Why sustainable HR in 2024 is so important for your organisation

June 5, 2024

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How sustainable HR boosts employee wellbeing

By 2024, sustainable HR is no longer a choice but a strategic necessity. Companies that embrace sustainability strengthen their competitiveness, increase their attractiveness to talent and meet growing social and legal demands. Here’s why sustainable HR practices in 2024 are essential for future success and growth.

Growing employee expectations

Employees anno 2024 want more than just a salary. They look for employers who take responsibility for their impact on the world. This means a focus on fair wages, Diversity and inclusiveness, and a healthy work-life balanc Companies that invest in sustainable HR not only attract but also retain talent.

Increased laws and regulations: European CSRD legislation
By 2024, the European Corporate Sustainability Reporting Directive (CSRD) legislation will be a game-changer for companies within the European Union. This legislation requires companies to report extensively on their sustainability policies and performance. CSRD legislation calls for environmental, social responsibility and governance (ESG) transparency.

What does the CSRD legislation mean for businesses?

Comprehensive reporting requirements: Companies must produce detailed reports on their environmental and social impact, including information on working conditions, diversity, and inclusion.
Transparency and accountability: Companies are held responsible for their sustainability claims. This means greenwashing is discouraged and only companies with genuine sustainable HR practices can meet the requirements.
Strategic adjustments: Companies will have to adapt their strategies to comply with the new regulations, which means that sustainable HR practices will have to become an integral part of their operations.

Want to know when your organisation should report on sustainability?

Examples of sustainable HR

In Belgium, several companies are already taking the lead in sustainable HR.

AB InBev
AB InBev, a global leader in the beer industry, has sustainable HR high on its agenda. The company invests in the health and well-being of their employees through work-life balance programmes, workplace health and continuous professional development. These initiatives have led to higher satisfaction and productivity among their staff.

Kinnarps
Kinnarps, a leading office design company, places a strong emphasis on the social pillar of ESG and well-being in their HR practices. Kinnarps is strongly committed to challenging roles with the necessary independence, flexibility, well-being and sustainability. Work-life balance and team spirit are also at the heart of this organisation, as is an inspiring sustainable working environment, their core business.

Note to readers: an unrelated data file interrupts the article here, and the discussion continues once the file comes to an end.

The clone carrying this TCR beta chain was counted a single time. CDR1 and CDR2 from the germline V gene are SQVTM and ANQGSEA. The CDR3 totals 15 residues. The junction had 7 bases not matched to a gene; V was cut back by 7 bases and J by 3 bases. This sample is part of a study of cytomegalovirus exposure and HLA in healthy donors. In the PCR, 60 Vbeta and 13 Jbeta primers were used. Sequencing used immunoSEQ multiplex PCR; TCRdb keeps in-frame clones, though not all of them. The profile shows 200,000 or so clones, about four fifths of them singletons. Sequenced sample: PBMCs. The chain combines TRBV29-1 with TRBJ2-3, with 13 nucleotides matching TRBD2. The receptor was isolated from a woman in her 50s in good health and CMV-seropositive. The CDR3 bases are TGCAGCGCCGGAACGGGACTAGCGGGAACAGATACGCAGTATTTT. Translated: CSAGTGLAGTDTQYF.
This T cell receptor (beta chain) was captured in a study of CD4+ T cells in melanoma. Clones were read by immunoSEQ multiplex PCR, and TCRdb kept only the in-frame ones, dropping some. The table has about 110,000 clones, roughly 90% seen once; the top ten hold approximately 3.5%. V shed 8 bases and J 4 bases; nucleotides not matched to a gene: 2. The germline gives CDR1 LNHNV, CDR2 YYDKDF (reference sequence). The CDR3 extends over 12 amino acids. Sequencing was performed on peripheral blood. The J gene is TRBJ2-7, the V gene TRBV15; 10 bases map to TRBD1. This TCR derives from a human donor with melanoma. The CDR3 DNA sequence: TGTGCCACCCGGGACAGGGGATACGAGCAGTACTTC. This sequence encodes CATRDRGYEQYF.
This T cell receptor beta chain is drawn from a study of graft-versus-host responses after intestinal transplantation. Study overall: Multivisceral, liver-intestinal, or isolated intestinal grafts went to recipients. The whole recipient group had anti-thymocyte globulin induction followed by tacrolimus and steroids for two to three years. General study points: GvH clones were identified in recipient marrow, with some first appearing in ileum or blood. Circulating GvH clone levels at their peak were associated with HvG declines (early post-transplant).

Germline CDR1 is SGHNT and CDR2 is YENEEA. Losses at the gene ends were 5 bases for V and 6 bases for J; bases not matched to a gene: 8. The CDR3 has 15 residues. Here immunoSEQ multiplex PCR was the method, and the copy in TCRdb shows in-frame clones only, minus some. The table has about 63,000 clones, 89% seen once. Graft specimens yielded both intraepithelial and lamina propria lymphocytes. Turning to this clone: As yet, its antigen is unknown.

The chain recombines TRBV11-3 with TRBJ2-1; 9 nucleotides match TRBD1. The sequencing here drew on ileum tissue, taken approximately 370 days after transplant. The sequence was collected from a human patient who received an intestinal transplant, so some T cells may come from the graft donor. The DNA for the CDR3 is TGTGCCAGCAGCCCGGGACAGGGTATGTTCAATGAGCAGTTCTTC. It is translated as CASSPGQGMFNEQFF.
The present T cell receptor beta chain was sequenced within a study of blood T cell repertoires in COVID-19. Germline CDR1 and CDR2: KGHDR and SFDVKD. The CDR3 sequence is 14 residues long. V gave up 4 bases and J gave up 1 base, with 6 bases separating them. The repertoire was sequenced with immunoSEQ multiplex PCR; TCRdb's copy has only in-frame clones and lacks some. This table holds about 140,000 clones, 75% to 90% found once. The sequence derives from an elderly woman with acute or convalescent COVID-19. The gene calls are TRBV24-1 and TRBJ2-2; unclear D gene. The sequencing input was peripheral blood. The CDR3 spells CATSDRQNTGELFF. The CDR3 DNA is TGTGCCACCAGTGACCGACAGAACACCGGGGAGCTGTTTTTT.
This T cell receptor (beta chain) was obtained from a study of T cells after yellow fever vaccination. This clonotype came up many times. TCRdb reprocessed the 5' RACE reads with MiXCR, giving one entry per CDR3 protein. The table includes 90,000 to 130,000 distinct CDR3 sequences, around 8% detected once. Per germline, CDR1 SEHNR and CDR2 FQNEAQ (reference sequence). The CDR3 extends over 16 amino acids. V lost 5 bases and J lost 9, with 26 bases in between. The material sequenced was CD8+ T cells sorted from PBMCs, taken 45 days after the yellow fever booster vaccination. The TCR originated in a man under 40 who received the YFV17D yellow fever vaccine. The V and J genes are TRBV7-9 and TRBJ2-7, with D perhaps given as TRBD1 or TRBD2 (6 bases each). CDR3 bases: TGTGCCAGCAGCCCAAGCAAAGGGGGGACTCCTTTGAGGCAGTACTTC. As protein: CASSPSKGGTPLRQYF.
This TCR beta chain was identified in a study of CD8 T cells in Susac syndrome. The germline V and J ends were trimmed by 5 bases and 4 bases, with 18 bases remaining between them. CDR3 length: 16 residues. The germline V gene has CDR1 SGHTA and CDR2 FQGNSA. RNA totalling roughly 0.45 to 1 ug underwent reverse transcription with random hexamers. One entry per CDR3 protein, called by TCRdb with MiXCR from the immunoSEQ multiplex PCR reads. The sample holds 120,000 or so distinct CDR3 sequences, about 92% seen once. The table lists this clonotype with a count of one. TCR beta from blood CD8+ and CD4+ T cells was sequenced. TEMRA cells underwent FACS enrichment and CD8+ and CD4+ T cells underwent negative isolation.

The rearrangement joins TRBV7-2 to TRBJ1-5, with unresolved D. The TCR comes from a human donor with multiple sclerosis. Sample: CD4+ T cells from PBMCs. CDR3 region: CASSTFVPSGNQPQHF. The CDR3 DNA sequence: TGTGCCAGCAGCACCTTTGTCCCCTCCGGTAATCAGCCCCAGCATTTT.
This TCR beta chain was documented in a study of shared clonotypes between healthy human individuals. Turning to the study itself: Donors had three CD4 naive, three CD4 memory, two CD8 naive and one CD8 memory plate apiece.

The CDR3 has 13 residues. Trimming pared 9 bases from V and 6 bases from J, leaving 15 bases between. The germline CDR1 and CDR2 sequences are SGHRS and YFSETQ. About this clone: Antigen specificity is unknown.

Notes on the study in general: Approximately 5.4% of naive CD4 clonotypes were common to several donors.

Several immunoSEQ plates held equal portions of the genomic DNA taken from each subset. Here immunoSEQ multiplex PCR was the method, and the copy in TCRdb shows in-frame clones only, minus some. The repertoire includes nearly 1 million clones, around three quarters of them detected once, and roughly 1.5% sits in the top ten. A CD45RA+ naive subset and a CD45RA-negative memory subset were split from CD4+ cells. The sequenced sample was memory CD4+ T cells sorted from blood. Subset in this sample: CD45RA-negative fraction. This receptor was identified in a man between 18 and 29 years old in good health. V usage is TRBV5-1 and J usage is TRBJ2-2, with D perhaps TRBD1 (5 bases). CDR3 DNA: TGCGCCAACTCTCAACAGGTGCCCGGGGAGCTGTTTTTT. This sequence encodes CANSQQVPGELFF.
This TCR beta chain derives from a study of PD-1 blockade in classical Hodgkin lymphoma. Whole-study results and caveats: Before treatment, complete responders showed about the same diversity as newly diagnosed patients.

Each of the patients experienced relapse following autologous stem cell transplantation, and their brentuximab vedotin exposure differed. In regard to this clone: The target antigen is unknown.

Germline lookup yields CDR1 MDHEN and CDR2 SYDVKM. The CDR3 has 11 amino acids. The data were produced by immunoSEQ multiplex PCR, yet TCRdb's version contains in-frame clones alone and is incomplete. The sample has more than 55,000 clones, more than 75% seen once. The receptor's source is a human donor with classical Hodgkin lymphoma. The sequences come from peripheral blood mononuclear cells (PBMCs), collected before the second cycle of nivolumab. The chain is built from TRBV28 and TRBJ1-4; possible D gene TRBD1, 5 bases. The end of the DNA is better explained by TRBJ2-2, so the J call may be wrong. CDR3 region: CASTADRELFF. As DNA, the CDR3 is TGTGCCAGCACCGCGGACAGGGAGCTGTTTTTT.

Cronos Group
Cronos Group, a major player in the IT sector, has a strong focus on sustainable HR. They offer flexible working options, including working from home, to improve their employees’ work-life balance. They also invest in continuous professional development and well-being in the workplace, resulting in a loyal and productive workplace.

Focusing on the ‘S’ pillar of ESG

The ‘S’ pillar of ESG stands for social responsibility and focuses on the impact companies have on their employees, customers, and wider society. By 2024, the social pillar will become increasingly important, with a growing emphasis on working conditions, diversity, and inclusion.

Working conditions

A key focus within the social pillar is improving working conditions. This means ensuring safe and healthy workplaces, fair wages, and respecting labour rights. Companies that pay attention to sustainable HR not only improve the well-being of their employees, but also their productivity and loyalty.

Diversity and inclusion

Diversity and inclusion are crucial aspects of sustainable HR. Companies that invest in diverse and inclusive work environments benefit from a wide range of perspectives and ideas, driving innovation. Moreover, inclusive work environments create a sense of belonging and respect, leading to higher employee satisfaction.

Social commitment

Social engagement is another important aspect of the ‘S’ pillar. This includes supporting local communities, investing in social programmes and promoting social causes. Companies that are socially engaged build strong relationships with their communities and improve their reputation.

Competitive advantage and reputation

A strong reputation is worth its weight in gold. Companies with sustainable HR practices enjoy a better reputation with customers, investors and partners. This competitive advantage makes them more attractive to talent and helps build trust with key stakeholders. CSRD compliance far Individual reporting and personal advice Individual reporting and personal advice

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annelies theunissen

Annelies Theunissen
People Sustainability Expert

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